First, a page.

On December 14, 2012, the OSC released OSC Staff Consultation Paper 45-710 – Considerations for New Capital Raising Prospectus Exemptions (the “OSC Paper”)1 which examines four ideas for potential capital raising prospectus exemptions; crowdfunding, an offering memorandum exemption for Ontario, and exemptions for sophisticated investors and investors that have received advice from investment dealers. The OSC Paper makes it clear that these exemptions are still just “concept ideas” that may not be adopted in the form being considered, if at all.

In addition to examining these ideas, the OSC Paper examines many of the current prospectus exemptions in Canada with reference to available statistics and similar exemptions in the United Kingdom, the United States and Australia, and summarizes current initiatives and key issues relating to capital raising.  

The OSC is seeking comments to a broad range of consultation questions relating to each of the four concept ideas as well as to proposed changes to the form and content of exempt distribution reports on Form 45-106F1 (“Exempt Distribution Reports”) discussed below. In addition, the OSC has included consultation questions relating to the private issuer, closely held issuer and family, friends and business associates prospectus exemptions. Comments are due by March 8, 2013.  


The OSC Paper is another step in the OSC’s effort to expand the scope of its review of prospectus exemptions that began after the Canadian Securities Administrators (“CSA”) published CSA Staff Consultation Note 45‑401 Review of Minimum Amount and Accredited Investor Exemptions (the “CSA Notice”) on November 10, 2011. The CSA Notice reviewed, and requested feedback on, two commonly used capital raising prospectus exemptions, the accredited investor and minimum amount exemptions. After consulting widely on the issues raised in the CSA Notice, the OSC expanded the focus of its review to consider whether there was potential to foster greater access to the capital markets for start-ups and small and medium sized enterprises. On June 7, 2012, the OSC announced its expanded review with the publication of OSC Staff Notice 45-707 – OSC Broadening Scope of Review of Prospectus Exemptions. Further steps were taken in September 2012, when the OSC established an Exempt Market Advisory Committee. The OSC now intends to actively consult on the issues discussed in the OSC Paper to further expand the scope of its review of prospectus exemptions.


The following is a summary of the four concepts being considered. A distribution of securities made under any of these concepts, if adopted, would be an exempt distribution, and would therefore trigger the requirement to file an Exempt Distribution Report and would be subject to a restricted resale period.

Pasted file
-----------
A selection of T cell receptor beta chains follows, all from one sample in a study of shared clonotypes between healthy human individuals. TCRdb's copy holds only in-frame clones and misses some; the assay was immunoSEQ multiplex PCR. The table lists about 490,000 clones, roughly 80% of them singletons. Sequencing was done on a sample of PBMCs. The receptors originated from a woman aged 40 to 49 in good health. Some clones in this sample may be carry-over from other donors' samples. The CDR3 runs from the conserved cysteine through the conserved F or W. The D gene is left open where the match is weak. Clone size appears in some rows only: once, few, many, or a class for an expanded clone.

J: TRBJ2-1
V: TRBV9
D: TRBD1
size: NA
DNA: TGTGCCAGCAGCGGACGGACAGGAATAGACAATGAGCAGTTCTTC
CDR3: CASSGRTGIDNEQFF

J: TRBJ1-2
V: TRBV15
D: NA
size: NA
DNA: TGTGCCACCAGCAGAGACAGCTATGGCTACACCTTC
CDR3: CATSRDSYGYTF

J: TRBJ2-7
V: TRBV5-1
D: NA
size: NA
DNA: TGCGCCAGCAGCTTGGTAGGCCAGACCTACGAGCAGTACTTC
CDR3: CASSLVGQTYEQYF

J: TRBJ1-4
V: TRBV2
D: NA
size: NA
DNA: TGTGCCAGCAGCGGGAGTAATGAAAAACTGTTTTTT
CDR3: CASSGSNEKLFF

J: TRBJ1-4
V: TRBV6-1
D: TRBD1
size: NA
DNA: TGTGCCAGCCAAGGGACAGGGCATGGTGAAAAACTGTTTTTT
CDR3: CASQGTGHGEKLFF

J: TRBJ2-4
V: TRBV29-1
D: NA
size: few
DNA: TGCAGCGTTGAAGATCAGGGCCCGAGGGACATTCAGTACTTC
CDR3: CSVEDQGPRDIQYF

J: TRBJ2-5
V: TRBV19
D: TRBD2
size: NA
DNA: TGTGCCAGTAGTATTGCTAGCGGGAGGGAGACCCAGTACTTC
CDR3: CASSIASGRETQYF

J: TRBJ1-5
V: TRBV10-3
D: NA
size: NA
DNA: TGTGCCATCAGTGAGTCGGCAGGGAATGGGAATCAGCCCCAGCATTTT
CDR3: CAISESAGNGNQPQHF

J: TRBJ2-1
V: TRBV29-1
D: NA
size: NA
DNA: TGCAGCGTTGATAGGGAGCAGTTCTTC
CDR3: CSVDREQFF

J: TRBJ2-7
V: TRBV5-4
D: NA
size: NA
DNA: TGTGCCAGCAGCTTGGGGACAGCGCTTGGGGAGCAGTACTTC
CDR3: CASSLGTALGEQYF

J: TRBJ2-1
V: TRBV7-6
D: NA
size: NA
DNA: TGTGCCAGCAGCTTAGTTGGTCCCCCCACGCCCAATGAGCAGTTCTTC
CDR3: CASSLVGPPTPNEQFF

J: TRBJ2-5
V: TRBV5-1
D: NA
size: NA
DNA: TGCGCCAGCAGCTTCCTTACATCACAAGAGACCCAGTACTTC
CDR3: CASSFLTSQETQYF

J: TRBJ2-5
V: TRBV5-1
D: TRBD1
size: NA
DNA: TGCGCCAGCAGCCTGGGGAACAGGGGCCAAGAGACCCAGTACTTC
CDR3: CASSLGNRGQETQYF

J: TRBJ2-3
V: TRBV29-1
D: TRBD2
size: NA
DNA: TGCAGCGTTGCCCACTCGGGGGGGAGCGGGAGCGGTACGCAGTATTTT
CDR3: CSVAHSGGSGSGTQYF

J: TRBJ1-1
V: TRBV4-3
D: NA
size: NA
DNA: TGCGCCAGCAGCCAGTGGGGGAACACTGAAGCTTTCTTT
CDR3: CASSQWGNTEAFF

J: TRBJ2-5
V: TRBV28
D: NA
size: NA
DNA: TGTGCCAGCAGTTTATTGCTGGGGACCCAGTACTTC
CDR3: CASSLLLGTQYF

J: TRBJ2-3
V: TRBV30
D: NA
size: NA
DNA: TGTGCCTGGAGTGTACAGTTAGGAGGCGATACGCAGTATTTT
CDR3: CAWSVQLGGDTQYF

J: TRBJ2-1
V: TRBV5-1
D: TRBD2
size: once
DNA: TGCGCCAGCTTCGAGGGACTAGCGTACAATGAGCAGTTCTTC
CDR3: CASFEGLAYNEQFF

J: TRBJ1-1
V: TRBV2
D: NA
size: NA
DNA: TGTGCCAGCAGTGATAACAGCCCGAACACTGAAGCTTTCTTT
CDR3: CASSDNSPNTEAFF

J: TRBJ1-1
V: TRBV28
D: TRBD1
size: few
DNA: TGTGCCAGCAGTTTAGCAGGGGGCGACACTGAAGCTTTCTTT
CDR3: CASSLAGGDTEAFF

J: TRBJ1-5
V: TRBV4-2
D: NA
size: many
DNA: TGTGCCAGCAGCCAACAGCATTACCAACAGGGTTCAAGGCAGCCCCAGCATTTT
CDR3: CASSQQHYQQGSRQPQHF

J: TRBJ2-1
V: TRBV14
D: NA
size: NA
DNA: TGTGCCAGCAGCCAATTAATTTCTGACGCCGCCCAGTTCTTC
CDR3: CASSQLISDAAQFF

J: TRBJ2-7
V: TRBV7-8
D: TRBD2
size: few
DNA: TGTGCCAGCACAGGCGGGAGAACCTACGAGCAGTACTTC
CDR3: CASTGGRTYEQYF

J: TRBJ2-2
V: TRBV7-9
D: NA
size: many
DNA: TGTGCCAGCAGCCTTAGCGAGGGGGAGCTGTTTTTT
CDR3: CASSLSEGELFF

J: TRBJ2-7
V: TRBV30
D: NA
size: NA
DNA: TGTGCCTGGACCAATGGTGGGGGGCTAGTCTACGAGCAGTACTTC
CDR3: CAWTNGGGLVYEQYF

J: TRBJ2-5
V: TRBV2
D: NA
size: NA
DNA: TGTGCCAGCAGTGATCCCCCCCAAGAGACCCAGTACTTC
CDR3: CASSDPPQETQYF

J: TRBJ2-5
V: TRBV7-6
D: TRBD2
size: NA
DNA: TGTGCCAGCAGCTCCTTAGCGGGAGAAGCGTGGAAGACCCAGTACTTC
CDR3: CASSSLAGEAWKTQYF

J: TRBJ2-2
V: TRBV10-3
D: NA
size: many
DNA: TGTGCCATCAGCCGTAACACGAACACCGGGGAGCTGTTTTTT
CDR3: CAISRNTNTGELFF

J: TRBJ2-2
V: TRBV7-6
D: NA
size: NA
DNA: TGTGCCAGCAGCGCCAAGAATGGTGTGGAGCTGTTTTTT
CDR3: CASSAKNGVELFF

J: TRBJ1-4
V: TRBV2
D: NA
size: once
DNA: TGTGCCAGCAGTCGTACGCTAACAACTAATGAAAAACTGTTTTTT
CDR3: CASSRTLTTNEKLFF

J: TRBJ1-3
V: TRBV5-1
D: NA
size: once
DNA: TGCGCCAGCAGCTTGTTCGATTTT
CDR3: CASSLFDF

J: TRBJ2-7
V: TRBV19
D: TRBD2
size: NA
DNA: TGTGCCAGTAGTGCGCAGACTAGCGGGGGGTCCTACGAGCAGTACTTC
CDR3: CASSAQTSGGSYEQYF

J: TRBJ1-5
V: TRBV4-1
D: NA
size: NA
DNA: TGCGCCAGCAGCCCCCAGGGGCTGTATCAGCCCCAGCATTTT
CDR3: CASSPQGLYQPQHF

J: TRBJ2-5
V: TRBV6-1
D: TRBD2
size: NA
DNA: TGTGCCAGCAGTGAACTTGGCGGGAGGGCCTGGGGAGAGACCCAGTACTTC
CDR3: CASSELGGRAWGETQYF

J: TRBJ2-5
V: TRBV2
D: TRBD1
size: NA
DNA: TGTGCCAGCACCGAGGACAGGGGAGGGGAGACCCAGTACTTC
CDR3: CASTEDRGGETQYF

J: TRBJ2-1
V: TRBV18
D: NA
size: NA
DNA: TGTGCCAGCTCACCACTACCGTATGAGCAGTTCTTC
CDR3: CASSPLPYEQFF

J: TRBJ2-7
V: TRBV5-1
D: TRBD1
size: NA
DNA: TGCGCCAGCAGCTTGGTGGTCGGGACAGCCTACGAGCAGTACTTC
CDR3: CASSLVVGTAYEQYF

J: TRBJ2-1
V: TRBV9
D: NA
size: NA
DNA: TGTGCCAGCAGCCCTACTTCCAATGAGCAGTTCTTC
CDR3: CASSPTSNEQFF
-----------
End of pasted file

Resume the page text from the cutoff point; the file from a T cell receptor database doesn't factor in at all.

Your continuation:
Crowdfunding is a method of raising a small amount of funds for a project or venture from a large number of people over the Internet via an internet portal. The Jumpstart Our Business Startups Act (the “JOBS Act”), which was passed in the United States on April 5, 2012, included a new crowdfunding exemption to broaden access to investment opportunities in the exempt market. The SEC was required to issue final rules governing crowdfunding in the United States by December 31, 2012 though as of the date hereof, the final rules have not been released.  

The crowdfunding concept proposed in the OSC Paper follows many of the rules in the JOBS Act. If adopted in the form being contemplated, the crowdfunding exemption would permit issuers, other than investment funds to whom the exemption will not apply, to make small offerings of securities over the Internet to investors, including non-accredited, retail investors, in prospectus exempt offerings.  

Crowdfunding would involve three parties; the issuer, the investor and a funding portal.

  1. Issuer Restrictions

The following four restrictions would be imposed on issuers:

  • Canadian Entities: The issuer, and if applicable, its parent and principal operating subsidiary must all be incorporated or organized in Canada and the issuer must have its head office in Canada.
  • Limit on Offerings: Issuers will not be permitted to raise more than $1.5 million under this exemption in any 12-month period.
  • Type of Security: The exemption will only apply to offerings of common shares, non-convertible preferred shares, securities convertible into common or non-convertible preferred shares and non-convertible debt securities that are linked to a fixed or floating rate of interest.
  • Limit on Advertising: Crowdfunding offerings may only be advertised through the funding portal or on the issuer’s website. Issuers would, however, be permitted to use social media to direct investors to the funding portal or their website.
  1. Investor Protections and Limitations

The crowdfunding exemption could be relied on to sell securities to any investor, regardless of his/her income, net worth or investing sophistication. To help protect investors, the OSC concept encompasses the following investor protections and limitations: